Julie Krone is not an unfamiliar person to many people. But she caught our attention this week because we thought she had retired. As it turns out, we were not paying close enough attention and she was becoming a winner all over again. She certainly has the guts to do it.
Krone, on horse Halfbridled, won a Breeders Cup last Saturday at Santa Anita, Calif. She was the first woman to do so. It was a very good win for a woman whose whole career has been about joy, accomplishment and pain.
"Shakespeare said there's no secret so close as that of a person and a horse, and no truer words could ever be spoken because of the little tiny innuendos that go on when someone leads a horse or walks a horse or rides a horse," Krone said.
Krone's last major victory was in the summer of 1993 when she won the Belmont Stakes, the only woman to win a race in the Triple Crown.
A couple of months later in a race at Saratoga Springs, N.Y., Krone was up on Seattle Way and into the final stretch when the horse in front of her swerved.
It was a very bad fall — and she had had many.
"Broke my rib over my heart, and I got a cardiac contusion and I snapped my head back, I broke a little bone in my neck, had a bad concussion and I cracked my hip," Krone said.
The doctors said had she not been wearing a protective vest, she might have been killed.
For Krone, it was another long recovery. She'd go down to the barn just to smell the hay and hear the sound of the horses eating in their stalls. "I was so homesick for the racetrack and so homesick for the horses," Krone said.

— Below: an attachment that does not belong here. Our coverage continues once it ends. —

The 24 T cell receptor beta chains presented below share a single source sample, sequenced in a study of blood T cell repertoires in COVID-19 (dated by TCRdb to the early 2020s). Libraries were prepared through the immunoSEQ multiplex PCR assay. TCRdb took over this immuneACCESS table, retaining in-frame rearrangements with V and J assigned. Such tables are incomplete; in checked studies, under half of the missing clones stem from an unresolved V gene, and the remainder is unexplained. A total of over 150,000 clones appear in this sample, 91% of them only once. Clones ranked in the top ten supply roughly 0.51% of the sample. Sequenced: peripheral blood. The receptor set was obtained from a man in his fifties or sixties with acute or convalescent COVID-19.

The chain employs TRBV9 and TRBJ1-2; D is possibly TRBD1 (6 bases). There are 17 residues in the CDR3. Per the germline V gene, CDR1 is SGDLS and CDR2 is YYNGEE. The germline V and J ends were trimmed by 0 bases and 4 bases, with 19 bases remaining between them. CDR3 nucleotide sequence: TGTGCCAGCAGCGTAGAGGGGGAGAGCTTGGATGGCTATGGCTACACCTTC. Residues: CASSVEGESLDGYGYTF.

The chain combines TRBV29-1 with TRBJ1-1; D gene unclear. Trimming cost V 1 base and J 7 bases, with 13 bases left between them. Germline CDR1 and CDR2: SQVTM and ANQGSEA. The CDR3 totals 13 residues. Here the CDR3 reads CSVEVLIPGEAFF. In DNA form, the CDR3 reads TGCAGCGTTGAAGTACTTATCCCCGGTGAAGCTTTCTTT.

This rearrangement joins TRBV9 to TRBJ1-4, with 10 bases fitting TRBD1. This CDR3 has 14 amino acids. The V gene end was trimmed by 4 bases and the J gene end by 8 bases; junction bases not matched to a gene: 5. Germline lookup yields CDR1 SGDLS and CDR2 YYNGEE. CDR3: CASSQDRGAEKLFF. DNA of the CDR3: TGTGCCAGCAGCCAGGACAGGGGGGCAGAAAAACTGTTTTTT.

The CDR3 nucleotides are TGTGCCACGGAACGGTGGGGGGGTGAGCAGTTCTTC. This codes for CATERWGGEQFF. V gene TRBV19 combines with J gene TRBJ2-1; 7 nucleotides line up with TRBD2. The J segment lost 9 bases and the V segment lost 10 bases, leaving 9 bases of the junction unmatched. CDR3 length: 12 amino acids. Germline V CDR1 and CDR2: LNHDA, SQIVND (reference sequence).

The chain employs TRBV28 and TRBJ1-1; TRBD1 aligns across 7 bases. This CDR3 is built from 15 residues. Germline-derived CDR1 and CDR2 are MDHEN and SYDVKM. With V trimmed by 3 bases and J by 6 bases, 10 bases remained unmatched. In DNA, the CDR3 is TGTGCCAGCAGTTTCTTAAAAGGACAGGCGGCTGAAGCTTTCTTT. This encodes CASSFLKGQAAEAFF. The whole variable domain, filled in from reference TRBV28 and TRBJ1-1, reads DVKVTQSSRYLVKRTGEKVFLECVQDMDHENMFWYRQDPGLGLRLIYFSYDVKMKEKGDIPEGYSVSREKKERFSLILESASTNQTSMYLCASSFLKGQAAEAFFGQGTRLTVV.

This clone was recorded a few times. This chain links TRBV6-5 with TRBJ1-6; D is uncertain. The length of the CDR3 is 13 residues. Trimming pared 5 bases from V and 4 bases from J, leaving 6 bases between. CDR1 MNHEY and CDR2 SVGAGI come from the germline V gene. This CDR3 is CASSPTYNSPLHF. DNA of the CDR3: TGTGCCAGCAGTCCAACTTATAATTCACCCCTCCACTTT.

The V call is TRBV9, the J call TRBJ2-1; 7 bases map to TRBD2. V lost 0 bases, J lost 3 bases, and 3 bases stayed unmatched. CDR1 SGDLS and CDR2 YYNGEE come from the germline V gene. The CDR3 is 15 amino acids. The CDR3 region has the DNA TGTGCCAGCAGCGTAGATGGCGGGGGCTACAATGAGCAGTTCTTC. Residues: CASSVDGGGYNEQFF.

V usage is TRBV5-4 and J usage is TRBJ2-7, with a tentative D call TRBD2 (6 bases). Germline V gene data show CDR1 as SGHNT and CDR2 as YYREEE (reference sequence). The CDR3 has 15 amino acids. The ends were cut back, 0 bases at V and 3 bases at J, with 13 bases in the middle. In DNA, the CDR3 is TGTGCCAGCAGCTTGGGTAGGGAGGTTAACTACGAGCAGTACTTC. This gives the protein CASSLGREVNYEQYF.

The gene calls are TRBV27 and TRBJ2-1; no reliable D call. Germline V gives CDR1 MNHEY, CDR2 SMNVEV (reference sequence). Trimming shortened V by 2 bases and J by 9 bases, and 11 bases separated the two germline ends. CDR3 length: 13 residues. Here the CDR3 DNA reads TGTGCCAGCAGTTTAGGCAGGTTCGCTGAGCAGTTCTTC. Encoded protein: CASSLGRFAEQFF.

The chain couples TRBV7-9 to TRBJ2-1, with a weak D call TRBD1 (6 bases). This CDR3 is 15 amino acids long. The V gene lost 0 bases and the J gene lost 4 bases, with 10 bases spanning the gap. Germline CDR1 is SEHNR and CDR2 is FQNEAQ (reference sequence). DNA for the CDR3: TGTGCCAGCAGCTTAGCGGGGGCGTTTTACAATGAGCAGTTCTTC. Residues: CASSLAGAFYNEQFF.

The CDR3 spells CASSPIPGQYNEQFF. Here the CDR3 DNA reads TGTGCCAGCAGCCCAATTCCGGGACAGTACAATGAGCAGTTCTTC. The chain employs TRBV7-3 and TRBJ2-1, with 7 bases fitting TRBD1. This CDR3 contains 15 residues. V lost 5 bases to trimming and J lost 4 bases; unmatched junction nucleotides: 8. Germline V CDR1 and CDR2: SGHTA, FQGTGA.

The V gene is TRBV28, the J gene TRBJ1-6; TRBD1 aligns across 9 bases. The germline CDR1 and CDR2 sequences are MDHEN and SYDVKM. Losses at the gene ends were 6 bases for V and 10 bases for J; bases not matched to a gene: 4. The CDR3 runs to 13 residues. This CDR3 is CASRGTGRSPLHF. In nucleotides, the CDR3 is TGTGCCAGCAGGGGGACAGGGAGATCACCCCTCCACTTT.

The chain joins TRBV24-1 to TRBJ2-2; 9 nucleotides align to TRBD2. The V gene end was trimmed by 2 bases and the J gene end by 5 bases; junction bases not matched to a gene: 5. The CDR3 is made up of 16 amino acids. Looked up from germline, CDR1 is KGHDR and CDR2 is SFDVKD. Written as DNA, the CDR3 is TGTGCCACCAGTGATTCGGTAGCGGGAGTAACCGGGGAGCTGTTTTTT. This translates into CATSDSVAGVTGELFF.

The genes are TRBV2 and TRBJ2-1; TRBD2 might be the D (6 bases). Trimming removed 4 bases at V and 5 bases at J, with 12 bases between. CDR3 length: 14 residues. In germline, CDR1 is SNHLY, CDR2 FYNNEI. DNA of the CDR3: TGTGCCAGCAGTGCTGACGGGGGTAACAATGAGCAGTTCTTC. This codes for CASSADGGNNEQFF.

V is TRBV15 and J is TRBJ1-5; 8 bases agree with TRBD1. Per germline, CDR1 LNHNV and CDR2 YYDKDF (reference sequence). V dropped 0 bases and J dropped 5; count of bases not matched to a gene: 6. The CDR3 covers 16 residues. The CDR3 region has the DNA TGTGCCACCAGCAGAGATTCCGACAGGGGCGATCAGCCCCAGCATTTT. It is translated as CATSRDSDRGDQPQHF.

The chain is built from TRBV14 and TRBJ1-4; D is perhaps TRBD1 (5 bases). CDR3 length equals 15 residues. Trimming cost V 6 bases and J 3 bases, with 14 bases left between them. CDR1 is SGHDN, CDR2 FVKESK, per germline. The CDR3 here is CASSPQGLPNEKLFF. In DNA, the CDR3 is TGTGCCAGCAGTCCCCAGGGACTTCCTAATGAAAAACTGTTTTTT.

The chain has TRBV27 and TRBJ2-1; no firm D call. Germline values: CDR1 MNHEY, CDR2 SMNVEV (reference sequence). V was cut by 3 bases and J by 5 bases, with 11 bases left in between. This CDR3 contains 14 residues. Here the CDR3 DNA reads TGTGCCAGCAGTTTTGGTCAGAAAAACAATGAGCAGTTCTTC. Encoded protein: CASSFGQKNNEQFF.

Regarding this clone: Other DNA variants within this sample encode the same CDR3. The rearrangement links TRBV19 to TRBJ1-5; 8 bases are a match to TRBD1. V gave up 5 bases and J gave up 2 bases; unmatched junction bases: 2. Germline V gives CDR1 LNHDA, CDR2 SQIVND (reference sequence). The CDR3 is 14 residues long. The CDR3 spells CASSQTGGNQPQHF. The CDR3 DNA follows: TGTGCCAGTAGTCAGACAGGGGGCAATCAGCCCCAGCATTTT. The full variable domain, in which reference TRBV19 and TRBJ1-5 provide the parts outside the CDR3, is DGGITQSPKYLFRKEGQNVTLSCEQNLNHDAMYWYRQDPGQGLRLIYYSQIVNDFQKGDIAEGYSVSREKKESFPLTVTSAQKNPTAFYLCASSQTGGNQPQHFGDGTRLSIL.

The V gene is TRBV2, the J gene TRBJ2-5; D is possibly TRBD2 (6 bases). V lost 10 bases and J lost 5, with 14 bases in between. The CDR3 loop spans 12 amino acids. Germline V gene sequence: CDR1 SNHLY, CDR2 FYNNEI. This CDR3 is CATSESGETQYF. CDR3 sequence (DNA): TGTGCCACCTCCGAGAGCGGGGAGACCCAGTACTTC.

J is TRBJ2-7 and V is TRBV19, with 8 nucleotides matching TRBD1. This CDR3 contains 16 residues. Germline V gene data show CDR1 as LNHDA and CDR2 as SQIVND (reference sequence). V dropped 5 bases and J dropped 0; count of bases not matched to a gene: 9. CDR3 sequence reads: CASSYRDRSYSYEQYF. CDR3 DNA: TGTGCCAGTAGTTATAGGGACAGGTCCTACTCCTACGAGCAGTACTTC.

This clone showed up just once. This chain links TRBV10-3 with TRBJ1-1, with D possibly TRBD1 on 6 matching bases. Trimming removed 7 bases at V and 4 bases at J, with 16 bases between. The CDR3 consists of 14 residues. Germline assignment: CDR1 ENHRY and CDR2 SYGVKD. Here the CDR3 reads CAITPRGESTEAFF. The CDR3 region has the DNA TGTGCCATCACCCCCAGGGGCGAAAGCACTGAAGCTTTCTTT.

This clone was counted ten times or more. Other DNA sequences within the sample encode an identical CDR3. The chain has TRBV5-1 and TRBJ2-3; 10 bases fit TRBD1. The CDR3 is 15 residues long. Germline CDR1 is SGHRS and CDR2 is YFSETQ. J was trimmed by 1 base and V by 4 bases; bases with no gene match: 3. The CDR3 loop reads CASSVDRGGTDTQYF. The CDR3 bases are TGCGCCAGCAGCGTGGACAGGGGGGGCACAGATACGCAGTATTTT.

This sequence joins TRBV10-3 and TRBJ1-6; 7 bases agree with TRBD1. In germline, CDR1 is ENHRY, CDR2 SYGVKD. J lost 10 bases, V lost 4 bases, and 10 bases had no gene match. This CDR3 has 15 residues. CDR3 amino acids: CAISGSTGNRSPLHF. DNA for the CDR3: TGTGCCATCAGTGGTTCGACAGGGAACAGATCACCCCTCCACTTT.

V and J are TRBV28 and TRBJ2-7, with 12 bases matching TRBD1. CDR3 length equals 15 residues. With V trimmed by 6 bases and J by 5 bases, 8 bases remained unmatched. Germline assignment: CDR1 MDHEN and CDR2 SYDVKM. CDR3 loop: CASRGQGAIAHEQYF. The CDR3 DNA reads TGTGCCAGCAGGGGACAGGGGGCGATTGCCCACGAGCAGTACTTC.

Born to Ride
Riding has been in her blood from the beginning — she began riding at age 3 in Benton Harbor, Mich.
Her mother was a riding instructor. One day while trying to sell a horse she put Julie on its back to show how gentle he was. Julie never got off a horse. She was winning competitions when she was 6. She dropped out of high school to become a jockey.
She had it all: The mental toughness, the aggressive temperament. And as hard as it was for a woman at the track, she had the perseverance.
But after those falls in the 1990s, who could blame her for hanging it up? She had constant pain — nightmares about falling and after the worst of them, post-traumatic stress disorder.
"I remember thinking at that time, you know, I don't want to ride anymore, that's when things didn't go so well for me," Krone said.
But nothing has ever kept Krone away from the track for long. And soon, she would try again. It wasn't great.
"I went from being this wonderful person on a horse to this total disaster, everything somebody told me to do I would do the wrong thing and I was over trying, nothing would ever go right," Krone said.
So after 3,500 victories, battling the best guys seven days a week at Grand Prairie in Texas with her mother in the stands a long and illustrious career was announced to be over.
But we know better now.
This is an extraordinary talent. At 4-foot-10, 100 pounds, she's small even for a jockey. This is a woman who knows how to coax a horse, who talks about getting a really wild horse and feeling it melt in her hands.
"She has a way with body language, with touch with feeling and that squeaky little voice she's got, she can get a lion to purr," said trainer Richard Mandell.
And still proving herself every day, Krone says she can never rest on her laurels. This year she is the first woman to be accepted into Thoroughbred racing's Hall of Fame.
"Right now I can say I'm somebody who does a job that I love every day and enjoy myself and I think there's not a lot of people in this world that get that so, maybe that's what it is, I get to do something that I love," Krone said.